TOKYO -- Japanese trading house Sumitomo has invested in a major Vietnamese port operator, aiming to seize growing demand for logistics services as manufacturers shift production to the Southeast Asian country amid the yearlong U.S.-China trade war.
Sumitomo teamed up with compatriot logistics company Suzuyo and a Japanese public-private fund specializing in infrastructure investment to take a 10% interest in Ho Chi Minh-based Gemadept. The trading house provided more than half of the roughly 4 billion yen ($37 million) the team paid to a local fund for the stake.
With demand for container shipments growing 7% annually in Vietnam, Sumitomo plans to build a logistics network connecting plants to ports for seamless export of locally produced goods. Sumitomo is among the growing ranks of companies eager to cash in on the production shift away from China triggered by the trade war.
Gemadept owns six ports in Vietnam, handling 1.7 million containers for an over 10% market share. Sumitomo, meanwhile, operates three industrial parks in the Hanoi suburbs and owns a logistics unit in the country.
The tie-up will bring factories, logistics facilities and ports under Sumitomo's management, allowing for greater efficiency and cost reduction. To that end, Sumitomo will develop a smartphone app that will enable truck drivers to reserve loading processes at ports and electronically handle other paperwork.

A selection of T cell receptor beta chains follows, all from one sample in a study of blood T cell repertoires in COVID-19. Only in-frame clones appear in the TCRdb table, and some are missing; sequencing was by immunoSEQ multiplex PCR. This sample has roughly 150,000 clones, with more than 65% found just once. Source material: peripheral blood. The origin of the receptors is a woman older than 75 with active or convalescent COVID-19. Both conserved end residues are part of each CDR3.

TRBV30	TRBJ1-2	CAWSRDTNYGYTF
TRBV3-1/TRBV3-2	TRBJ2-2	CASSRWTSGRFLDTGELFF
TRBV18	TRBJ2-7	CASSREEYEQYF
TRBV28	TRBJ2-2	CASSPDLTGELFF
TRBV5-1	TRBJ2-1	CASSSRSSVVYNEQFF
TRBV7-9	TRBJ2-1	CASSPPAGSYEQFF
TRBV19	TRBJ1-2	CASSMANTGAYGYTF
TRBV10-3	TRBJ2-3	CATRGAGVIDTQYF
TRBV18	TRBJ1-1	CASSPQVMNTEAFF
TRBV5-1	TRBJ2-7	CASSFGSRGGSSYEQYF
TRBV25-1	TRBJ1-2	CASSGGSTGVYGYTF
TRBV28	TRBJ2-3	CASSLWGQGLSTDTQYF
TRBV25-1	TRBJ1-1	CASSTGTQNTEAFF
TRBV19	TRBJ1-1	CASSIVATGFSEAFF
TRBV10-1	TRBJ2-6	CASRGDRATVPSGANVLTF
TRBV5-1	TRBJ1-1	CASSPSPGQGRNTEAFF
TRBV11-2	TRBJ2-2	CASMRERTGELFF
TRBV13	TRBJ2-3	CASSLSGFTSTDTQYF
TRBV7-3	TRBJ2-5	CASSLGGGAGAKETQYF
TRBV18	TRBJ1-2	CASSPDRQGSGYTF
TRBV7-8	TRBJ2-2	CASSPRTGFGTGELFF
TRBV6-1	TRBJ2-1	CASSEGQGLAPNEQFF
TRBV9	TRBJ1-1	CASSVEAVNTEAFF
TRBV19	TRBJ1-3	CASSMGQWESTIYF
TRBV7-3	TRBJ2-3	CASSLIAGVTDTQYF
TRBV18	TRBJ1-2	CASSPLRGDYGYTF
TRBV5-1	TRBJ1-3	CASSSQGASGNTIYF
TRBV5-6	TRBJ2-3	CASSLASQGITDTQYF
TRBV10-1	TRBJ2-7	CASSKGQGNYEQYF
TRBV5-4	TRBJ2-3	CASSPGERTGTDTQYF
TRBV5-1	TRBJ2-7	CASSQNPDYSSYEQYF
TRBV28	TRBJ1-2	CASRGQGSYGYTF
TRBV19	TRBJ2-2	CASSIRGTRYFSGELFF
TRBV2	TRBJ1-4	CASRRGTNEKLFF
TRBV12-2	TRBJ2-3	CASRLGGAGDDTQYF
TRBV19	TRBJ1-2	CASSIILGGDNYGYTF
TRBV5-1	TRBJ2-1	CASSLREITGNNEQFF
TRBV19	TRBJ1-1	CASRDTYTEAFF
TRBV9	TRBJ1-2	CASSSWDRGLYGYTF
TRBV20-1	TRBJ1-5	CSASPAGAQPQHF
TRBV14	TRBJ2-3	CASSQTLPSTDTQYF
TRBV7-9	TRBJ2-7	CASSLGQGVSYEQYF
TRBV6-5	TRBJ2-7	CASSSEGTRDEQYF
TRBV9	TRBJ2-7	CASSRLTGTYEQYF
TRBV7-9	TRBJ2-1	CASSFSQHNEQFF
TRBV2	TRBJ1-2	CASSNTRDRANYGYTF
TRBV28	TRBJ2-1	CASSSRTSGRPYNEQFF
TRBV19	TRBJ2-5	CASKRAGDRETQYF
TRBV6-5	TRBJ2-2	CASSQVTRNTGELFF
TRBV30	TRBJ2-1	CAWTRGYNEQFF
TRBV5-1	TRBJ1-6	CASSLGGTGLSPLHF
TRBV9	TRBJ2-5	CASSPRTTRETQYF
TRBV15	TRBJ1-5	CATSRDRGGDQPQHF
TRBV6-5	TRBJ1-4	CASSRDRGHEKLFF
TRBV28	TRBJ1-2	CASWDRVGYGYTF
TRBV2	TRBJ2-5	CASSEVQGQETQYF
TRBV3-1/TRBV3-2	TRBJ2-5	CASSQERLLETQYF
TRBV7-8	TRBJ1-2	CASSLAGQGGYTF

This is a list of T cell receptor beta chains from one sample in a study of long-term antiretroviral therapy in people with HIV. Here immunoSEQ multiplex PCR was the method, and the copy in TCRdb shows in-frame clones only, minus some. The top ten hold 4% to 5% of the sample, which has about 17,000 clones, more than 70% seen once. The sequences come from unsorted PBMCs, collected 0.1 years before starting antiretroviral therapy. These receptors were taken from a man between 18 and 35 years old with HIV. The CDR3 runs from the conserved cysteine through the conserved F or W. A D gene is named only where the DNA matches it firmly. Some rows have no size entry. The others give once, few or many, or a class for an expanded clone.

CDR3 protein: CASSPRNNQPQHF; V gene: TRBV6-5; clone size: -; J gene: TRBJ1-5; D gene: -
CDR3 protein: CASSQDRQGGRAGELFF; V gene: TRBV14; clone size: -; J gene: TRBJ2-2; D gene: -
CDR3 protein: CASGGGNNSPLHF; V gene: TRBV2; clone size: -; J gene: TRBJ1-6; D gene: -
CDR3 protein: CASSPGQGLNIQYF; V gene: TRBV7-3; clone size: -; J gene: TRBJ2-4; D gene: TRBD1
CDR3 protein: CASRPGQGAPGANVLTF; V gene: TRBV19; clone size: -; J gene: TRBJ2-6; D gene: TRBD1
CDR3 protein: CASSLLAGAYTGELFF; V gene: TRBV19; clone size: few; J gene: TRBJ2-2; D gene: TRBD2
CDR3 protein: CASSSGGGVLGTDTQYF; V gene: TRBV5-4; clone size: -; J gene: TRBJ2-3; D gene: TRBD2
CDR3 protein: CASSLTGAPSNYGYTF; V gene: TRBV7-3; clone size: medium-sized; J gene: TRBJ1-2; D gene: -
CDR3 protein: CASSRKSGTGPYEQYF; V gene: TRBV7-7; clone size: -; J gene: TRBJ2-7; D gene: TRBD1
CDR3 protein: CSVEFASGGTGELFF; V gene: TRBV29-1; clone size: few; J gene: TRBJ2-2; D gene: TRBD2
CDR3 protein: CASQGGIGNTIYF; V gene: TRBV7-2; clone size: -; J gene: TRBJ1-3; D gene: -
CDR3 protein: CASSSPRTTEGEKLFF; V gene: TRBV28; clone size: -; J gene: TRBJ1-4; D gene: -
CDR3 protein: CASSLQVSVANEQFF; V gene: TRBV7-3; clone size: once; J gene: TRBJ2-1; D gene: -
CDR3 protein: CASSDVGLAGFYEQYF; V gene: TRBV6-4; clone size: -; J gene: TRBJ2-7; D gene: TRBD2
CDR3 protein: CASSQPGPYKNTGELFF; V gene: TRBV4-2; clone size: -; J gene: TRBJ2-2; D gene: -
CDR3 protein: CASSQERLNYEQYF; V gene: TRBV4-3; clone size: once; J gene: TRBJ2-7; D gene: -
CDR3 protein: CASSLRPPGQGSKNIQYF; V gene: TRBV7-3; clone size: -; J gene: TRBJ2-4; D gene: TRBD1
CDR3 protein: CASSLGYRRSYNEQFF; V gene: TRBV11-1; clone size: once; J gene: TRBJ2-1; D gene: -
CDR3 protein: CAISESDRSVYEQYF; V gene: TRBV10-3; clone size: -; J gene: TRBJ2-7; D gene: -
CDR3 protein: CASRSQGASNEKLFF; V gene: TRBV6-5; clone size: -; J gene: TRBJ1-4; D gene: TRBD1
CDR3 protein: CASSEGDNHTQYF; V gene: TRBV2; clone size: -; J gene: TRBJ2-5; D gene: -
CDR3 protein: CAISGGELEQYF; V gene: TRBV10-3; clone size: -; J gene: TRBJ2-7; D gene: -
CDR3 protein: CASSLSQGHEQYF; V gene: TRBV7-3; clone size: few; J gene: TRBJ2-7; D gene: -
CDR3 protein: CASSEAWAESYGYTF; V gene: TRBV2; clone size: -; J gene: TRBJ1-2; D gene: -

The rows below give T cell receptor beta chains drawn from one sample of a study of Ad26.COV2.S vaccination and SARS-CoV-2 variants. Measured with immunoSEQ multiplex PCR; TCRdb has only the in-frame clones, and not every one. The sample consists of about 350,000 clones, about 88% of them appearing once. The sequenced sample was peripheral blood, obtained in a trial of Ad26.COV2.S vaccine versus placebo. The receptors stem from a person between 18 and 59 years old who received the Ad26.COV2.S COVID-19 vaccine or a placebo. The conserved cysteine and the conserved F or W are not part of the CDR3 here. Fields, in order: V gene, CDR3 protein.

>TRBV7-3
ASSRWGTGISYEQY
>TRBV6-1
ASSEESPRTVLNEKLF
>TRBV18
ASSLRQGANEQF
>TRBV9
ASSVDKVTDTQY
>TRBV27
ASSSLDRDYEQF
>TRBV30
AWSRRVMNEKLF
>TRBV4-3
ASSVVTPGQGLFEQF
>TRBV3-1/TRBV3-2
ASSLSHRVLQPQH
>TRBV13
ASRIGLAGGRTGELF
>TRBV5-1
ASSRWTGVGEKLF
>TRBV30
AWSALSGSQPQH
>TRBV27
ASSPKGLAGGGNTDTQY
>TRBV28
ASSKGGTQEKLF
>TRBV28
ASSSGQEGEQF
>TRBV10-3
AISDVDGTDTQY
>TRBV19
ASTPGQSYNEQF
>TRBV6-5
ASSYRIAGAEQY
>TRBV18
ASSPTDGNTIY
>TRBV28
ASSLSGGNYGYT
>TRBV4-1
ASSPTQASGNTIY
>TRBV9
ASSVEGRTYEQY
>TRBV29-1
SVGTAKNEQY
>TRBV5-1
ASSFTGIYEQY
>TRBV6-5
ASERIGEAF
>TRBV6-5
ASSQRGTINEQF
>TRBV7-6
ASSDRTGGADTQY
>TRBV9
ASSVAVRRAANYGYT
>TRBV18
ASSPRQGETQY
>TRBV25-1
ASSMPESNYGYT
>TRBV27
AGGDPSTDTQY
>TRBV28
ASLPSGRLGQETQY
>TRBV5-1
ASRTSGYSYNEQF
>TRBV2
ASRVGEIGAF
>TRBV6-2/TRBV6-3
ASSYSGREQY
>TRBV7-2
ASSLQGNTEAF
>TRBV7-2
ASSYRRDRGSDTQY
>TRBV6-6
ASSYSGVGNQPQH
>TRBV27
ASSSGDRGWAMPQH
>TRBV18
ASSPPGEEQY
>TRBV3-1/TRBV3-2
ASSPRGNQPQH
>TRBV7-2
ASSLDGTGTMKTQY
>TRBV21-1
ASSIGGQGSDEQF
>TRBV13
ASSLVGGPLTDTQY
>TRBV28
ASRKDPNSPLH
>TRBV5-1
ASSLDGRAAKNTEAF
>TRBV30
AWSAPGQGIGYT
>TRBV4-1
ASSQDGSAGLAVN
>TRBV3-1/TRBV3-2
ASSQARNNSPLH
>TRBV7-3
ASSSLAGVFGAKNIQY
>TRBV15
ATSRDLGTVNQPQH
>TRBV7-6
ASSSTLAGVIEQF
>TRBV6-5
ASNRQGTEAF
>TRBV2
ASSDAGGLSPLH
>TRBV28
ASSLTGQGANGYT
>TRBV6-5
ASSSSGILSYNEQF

At Hai Phong port, the closest facility to Hanoi, drivers generally have to wait one to two hours for cargo to be loaded onto ships. Suzuyo has shortened such wait times to an average 12 minutes in Japan and plans to use the expertise in Vietnam.
Tracking the movements of trucks will allow cargo to be loaded both ways. If all trucks carry cargo on both ways for the 150 km trip between Hanoi and Hai Phong, it would result in annual savings of $18 million, Sumitomo estimates.
About 14 million container equivalents of goods are shipped in and out of Vietnam annually. With a growth rate of 7%, the number is expected to reach 23 million by 2025.
"With the U.S.-China trade war, the number of containers handled will increase further," a Sumitomo source said.
Increased exports have also boosted demand for cardboard boxes, which are used to ship electronics and apparel products. Goods shipped in cardboard boxes account for 60% of total exports out of Vietnam in monetary terms.
Another Japanese trading house, Marubeni, is building a cardboard box plant outside Ho Chi Minh City for roughly 12 billion yen, with plans to bring the facility operational in fiscal 2020. The plant will have an annual capacity of 350,000 tons and will help Marubeni's quest for top market share in the country.